“The N.S.A. had largely been collecting information because it could, not necessarily in all cases because it should,” he says.

The book is to be released next week.

Mr. Morell was a career analyst who rose through the ranks of the agency, and he ended up in the No. 2 post. He served as President George W. Bush’s personal intelligence briefer in the first months of his presidency — in those days, he could often be spotted at the Starbucks in Waco, Tex., catching up on his reading — and was with him in the schoolhouse in Florida on the morning of Sept. 11, 2001, when the Bush presidency changed in an instant.

Mr. Morell twice took over as acting C.I.A. director, first when Leon E. Panetta was appointed secretary of defense and then when retired Gen. David H. Petraeus resigned over an extramarital affair with his biographer, a relationship that included his handing her classified notes of his time as America’s best-known military commander.

Mr. Morell says he first learned of the affair from Mr. Petraeus only the night before he resigned, and just as the Benghazi events were turning into a political firestorm. While praising Mr. Petraeus, who had told his deputy “I am very lucky” to run the C.I.A., Mr. Morell writes that “the organization did not feel the same way about him.” The former general “created the impression through the tone of his voice and his body language that he did not want people to disagree with him (which was not true in my own interaction with him),” he says.

But it is his account of the Benghazi attacks — and how the C.I.A. was drawn into the debate over whether the Obama White House deliberately distorted its account of the death of Ambassador J. Christopher Stevens — that is bound to attract attention, at least partly because of its relevance to the coming presidential election. The initial assessments that the C.I.A. gave to the White House said demonstrations had preceded the attack. By the time analysts reversed their opinion, Susan E. Rice, now the national security adviser, had made a series of statements on Sunday talk shows describing the initial assessment. The controversy and other comments Ms. Rice made derailed Mr. Obama’s plan to appoint her as secretary of state.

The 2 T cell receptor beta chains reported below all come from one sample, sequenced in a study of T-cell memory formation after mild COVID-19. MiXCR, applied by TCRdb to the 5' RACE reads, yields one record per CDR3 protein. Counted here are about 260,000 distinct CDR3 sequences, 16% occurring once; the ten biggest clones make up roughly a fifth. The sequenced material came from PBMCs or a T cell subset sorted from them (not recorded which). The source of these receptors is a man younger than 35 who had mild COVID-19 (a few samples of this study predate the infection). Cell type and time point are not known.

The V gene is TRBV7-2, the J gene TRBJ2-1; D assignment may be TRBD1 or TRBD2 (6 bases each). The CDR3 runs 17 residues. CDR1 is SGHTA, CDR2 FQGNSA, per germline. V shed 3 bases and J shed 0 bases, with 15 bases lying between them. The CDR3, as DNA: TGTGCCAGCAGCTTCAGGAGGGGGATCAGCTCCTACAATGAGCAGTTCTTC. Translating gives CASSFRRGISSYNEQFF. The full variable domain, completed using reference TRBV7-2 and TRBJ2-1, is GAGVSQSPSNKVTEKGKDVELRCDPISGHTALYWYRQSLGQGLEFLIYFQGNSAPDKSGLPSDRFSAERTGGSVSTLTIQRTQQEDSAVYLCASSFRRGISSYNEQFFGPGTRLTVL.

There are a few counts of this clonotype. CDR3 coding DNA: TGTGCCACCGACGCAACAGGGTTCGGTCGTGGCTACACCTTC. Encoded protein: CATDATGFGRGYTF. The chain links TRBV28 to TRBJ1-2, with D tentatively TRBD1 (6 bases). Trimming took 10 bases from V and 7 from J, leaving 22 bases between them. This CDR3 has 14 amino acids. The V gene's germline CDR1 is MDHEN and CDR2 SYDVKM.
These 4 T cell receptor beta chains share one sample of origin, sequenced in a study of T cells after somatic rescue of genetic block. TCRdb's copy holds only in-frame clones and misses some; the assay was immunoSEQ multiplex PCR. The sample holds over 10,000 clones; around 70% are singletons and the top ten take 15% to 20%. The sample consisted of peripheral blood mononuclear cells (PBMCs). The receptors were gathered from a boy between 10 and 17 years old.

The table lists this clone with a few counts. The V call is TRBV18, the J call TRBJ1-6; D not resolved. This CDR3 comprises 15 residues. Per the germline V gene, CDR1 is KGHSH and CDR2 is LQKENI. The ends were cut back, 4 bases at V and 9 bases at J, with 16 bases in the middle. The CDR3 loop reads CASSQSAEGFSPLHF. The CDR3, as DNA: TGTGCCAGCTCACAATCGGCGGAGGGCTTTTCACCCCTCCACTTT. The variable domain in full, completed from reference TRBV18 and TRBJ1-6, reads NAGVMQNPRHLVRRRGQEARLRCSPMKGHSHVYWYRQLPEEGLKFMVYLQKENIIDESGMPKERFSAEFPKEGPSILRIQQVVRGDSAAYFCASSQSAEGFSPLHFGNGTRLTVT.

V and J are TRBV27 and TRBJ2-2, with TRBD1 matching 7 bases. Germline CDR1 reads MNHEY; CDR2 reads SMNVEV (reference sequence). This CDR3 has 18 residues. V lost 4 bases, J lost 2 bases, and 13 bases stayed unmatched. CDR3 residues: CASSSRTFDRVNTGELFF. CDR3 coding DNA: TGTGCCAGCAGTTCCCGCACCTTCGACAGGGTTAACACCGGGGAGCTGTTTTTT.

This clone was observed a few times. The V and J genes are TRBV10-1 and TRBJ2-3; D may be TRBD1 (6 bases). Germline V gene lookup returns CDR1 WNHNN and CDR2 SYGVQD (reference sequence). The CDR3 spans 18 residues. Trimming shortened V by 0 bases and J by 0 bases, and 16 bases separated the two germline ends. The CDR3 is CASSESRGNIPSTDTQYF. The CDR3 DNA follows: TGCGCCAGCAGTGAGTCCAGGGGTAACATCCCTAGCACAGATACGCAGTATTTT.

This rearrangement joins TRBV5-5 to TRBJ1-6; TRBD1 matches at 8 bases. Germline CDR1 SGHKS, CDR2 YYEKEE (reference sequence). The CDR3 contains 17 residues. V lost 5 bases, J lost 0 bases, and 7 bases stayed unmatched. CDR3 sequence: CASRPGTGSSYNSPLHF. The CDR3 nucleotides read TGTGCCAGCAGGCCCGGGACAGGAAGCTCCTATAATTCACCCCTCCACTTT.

The experience prompted Mr. Morell to write that the C.I.A. should stay out of the business of preparing talking points — especially on issues that are being seized upon for “political purposes.” He is critical of the State Department for not beefing up security in Libya for its diplomats, as the C.I.A., he said, did for its employees.

But he concludes that the assault in which the ambassador was killed took place “with little or no advance planning” and “was not well organized.” He says the attackers “did not appear to be looking for Americans to harm. They appeared intent on looting and conducting some vandalism,” setting fires that killed Mr. Stevens and a security official, Sean Smith.

Mr. Morell paints a picture of an agency that was struggling, largely unsuccessfully, to understand dynamics in the Middle East and North Africa when the Arab Spring broke out in late 2011 in Tunisia. The agency’s analysts failed to see the forces of revolution coming — and then failed again, he writes, when they told Mr. Obama that the uprisings would undercut Al Qaeda by showing there was a democratic pathway to change.

“There is no good explanation for our not being able to see the pressures growing to dangerous levels across the region,” he writes. The agency had again relied too heavily “on a handful of strong leaders in the countries of concern to help us understand what was going on in the Arab street,” he says, and those leaders themselves were clueless.

Moreover, an agency that has always overvalued secretly gathered intelligence and undervalued “open source” material “was not doing enough to mine the wealth of information available through social media,” he writes. “We thought and told policy makers that this outburst of popular revolt would damage Al Qaeda by undermining the group’s narrative,” he writes.

Instead, weak governments in Egypt, and the absence of governance from Libya to Yemen, were “a boon to Islamic extremists across both the Middle East and North Africa.”

Mr. Morell is gentle about most of the politicians he dealt with — he expresses admiration for both Mr. Bush and Mr. Obama, though he accuses former Vice President Dick Cheney of deliberately implying a connection between Al Qaeda and Iraq that the C.I.A. had concluded probably did not exist. But when it comes to the events leading up to the Bush administration’s decision to go to war in Iraq, he is critical of his own agency.

Mr. Morell concludes that the Bush White House did not have to twist intelligence on Saddam Hussein’s alleged effort to rekindle the country’s work on weapons of mass destruction.

“The view that hard-liners in the Bush administration forced the intelligence community into its position on W.M.D. is just flat wrong,” he writes. “No one pushed. The analysts were already there and they had been there for years, long before Bush came to office.”